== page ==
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      I am begining to suspect I have some form of waterleak in the foredeck underneath the teak decking. There may have be some form of damage during construction which has been concealed or can the deck become porous. Has anyone had the teak partially removed for a repair and if so does the teak go back fairly seamlessly. I have sealed all other known leaks such as stanchion bases, pulpit bases and cleats but now we only have the deck to suspect as water is dripping off the edge of the cabin roof lining. The boat is a 2001 B40.

      Regards, John.



      Do you have teak cappings on the toerails?

      I’ve had a couple of “mystery leaks” and found both were in the hull/deck joint under the teak toerail, where there were voids in the sealant.

      Unfortunately it means lifting the toerail (a right pain) and filling the joint with Sika, but it was the only answer and solved the problem.

      Try pointing a hosepipe at the toerail and see if you get water in the boat. If you do, then that’s where it will be.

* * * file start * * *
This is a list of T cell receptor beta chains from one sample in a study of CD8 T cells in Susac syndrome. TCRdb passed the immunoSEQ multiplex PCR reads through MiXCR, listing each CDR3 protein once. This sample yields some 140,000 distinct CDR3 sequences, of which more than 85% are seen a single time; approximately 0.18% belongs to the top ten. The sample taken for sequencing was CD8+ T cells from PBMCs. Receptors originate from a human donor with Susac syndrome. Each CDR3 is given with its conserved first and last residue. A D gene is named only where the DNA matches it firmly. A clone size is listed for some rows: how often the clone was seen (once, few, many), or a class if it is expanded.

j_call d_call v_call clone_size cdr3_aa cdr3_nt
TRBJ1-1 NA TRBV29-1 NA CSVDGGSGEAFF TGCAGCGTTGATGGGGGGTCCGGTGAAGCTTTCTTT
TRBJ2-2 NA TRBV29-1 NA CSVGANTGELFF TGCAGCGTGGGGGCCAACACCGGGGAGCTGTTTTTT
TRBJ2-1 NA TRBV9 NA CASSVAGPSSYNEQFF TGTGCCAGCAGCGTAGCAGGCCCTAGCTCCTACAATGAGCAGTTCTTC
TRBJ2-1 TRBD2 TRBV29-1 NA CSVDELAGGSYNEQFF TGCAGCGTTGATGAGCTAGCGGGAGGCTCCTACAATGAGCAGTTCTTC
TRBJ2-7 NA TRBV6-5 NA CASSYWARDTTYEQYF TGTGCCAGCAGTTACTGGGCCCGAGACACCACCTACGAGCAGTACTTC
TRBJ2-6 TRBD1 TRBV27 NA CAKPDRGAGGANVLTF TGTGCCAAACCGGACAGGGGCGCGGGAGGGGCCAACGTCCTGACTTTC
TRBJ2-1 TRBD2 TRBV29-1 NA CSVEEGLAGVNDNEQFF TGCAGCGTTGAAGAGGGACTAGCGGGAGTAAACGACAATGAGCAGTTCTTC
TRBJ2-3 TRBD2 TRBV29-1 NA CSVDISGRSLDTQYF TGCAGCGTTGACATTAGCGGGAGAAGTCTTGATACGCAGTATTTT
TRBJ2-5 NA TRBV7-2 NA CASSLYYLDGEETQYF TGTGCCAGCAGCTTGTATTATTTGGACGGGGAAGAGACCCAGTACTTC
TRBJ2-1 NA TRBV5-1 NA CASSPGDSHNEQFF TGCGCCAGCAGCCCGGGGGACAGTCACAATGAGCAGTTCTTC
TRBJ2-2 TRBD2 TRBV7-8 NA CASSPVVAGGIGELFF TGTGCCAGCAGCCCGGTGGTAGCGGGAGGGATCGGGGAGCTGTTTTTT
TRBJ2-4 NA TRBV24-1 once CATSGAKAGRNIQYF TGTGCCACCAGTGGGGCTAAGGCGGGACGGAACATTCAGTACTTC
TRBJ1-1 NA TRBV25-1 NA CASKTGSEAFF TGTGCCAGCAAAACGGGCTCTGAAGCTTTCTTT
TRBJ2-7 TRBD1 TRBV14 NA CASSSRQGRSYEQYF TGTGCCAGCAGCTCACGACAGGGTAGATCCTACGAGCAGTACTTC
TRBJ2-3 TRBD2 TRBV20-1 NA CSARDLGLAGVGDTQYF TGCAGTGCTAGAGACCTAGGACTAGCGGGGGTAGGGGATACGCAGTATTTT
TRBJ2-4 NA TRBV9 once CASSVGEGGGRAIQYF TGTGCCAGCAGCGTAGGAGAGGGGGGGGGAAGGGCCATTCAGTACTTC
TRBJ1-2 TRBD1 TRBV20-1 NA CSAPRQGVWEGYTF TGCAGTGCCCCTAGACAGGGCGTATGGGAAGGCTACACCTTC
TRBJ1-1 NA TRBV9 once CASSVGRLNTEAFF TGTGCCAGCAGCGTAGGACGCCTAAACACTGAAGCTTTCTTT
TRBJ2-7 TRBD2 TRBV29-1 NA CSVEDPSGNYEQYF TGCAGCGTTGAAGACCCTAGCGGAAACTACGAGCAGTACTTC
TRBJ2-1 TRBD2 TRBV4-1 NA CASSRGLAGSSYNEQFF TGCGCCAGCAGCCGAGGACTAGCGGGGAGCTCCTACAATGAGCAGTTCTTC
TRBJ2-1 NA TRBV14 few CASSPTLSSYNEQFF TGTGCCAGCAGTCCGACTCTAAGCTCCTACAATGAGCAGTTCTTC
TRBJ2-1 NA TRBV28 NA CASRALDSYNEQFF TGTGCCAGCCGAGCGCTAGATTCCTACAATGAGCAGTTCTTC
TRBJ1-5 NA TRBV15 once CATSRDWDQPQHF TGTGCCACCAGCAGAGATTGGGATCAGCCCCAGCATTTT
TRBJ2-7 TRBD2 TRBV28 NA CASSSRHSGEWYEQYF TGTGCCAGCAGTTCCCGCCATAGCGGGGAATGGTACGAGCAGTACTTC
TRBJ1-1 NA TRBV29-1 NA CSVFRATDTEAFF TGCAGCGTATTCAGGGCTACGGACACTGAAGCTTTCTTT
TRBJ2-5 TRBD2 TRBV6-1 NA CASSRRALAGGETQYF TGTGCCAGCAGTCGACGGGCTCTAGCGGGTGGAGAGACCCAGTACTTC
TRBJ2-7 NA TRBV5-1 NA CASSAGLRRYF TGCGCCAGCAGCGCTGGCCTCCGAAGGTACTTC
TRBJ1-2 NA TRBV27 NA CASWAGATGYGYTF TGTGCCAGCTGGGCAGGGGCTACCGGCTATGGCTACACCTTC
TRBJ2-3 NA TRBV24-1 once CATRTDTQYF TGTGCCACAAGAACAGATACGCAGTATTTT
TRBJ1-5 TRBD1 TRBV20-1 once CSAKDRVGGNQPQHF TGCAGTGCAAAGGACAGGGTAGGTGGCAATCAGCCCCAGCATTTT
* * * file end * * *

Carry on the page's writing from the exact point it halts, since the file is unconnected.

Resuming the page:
Best of luck



        Hi Bob

        No , I do not have the teak toe rail. The water seems to be entering via a small gap where the teak meets the coach roof. It then must be entering the cabin via a screw hole in the deck, under the teak, but it can not be located because of the plastic head lining.

        Thanks for your response.



          We used to have a 2000 B31 with teak decks and suffered the same problem. We traced the problem to badly sealed D rings on the foredeck which eventually led to widespread fungal growth behind the cabin liming panels. We also has similar issues with the pushpit stanchions and water ingress behind the aft cabin linings. Hope you get it sorted soon!



            Update on the Teak deck leak.

            I finally traced the problem. The teak decking is glued to marine ply and then it is bonded onto the deck. The marine ply is screwed to the fibreglass deck to keep it flat while the adhesive is going off. The screws are then removed and the holes should be filled with resin to block them and seal the deck. The Teak is then caulked. On closer inspection I found many small strips of caulking about 2 inches long and each one was covering a sealed screw hole.

            I found a screw hole close to the edge of the coach roof that had not been sealed. Water was seeping under the teak and into the screw hole. The water then ran to the edge of the cabin roof lining and dripped off right next to the stanchion base giving the appearance of a leaking stanchion base. I lifted a couple of teak strips and re-fixed them with resin.

            In conclusion, its seems strange to screw so many holes through the deck to fix the teak decking.


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